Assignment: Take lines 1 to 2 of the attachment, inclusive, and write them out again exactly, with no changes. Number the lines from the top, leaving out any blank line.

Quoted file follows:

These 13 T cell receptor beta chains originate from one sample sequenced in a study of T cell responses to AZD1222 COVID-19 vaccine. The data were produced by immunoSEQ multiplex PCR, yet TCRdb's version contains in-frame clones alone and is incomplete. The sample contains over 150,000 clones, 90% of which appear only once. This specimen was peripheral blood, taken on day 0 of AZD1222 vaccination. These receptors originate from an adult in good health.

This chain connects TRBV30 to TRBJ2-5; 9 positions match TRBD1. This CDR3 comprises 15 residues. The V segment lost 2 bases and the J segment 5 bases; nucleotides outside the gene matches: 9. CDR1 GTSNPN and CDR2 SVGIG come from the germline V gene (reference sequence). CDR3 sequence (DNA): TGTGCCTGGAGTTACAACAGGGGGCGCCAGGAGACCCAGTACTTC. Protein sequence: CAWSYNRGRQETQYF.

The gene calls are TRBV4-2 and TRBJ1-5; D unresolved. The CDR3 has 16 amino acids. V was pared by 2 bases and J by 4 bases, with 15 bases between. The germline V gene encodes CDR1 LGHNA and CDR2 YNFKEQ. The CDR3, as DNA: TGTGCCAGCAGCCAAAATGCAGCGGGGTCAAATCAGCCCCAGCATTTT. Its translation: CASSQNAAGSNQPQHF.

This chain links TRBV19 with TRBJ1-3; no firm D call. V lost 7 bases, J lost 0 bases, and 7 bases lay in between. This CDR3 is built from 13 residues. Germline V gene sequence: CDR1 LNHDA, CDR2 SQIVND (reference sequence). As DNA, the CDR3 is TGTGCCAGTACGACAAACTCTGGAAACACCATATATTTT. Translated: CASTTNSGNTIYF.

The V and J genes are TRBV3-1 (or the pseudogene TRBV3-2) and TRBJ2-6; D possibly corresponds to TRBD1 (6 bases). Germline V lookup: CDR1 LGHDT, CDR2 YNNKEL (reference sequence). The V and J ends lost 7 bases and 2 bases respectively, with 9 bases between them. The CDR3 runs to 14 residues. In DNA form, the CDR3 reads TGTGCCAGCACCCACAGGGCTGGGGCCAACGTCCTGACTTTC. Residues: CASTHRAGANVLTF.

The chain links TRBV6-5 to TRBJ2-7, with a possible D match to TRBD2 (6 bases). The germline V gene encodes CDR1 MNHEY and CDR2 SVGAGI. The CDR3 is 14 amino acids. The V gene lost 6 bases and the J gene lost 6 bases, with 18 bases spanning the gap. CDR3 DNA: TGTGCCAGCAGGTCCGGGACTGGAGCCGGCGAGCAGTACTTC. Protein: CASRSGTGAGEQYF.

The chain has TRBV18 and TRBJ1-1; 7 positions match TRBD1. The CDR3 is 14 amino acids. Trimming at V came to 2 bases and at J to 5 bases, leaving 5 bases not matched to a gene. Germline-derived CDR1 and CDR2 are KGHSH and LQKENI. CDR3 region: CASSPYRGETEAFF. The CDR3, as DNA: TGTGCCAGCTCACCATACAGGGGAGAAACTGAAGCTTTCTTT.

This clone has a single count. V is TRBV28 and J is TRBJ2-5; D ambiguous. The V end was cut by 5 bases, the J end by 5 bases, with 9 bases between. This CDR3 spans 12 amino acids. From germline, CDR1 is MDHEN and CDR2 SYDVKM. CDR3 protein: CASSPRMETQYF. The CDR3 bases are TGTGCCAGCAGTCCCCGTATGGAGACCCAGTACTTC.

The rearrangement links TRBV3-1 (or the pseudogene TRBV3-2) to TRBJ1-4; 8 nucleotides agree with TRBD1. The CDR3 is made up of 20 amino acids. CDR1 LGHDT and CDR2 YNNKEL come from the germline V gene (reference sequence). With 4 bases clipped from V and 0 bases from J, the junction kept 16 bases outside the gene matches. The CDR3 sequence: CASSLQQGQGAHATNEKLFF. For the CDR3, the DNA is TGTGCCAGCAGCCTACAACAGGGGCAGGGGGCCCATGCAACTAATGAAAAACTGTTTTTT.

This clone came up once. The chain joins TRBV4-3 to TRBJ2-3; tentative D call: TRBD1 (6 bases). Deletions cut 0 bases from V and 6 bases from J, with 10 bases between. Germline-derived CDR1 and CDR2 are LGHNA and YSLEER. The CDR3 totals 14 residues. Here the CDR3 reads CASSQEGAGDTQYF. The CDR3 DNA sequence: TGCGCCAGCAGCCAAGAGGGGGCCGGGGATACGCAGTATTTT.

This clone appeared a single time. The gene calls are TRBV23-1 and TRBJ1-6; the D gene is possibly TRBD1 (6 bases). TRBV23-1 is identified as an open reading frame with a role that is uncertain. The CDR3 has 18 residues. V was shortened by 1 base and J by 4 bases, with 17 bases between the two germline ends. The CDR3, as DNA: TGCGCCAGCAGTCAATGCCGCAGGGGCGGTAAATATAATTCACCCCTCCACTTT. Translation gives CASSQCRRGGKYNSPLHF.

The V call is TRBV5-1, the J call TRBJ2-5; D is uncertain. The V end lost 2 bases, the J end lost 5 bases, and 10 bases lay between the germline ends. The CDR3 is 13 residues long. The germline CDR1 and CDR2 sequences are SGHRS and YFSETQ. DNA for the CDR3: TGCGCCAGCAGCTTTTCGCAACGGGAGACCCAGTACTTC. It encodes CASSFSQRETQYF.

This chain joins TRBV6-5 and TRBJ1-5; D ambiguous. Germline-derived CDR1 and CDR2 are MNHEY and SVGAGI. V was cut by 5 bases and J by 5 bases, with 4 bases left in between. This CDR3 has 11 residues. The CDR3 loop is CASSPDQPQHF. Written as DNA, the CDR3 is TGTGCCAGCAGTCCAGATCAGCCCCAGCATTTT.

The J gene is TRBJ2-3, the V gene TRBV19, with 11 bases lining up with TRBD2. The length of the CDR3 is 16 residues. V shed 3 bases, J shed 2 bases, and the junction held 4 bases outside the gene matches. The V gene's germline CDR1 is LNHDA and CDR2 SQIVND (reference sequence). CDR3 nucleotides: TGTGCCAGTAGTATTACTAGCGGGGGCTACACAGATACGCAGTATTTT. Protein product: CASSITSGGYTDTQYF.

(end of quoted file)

These 13 T cell receptor beta chains originate from one sample sequenced in a study of T cell responses to AZD1222 COVID-19 vaccine. The data were produced by immunoSEQ multiplex PCR, yet TCRdb's version contains in-frame clones alone and is incomplete. The sample contains over 150,000 clones, 90% of which appear only once. This specimen was peripheral blood, taken on day 0 of AZD1222 vaccination. These receptors originate from an adult in good health.

This chain connects TRBV30 to TRBJ2-5; 9 positions match TRBD1. This CDR3 comprises 15 residues. The V segment lost 2 bases and the J segment 5 bases; nucleotides outside the gene matches: 9. CDR1 GTSNPN and CDR2 SVGIG come from the germline V gene (reference sequence). CDR3 sequence (DNA): TGTGCCTGGAGTTACAACAGGGGGCGCCAGGAGACCCAGTACTTC. Protein sequence: CAWSYNRGRQETQYF.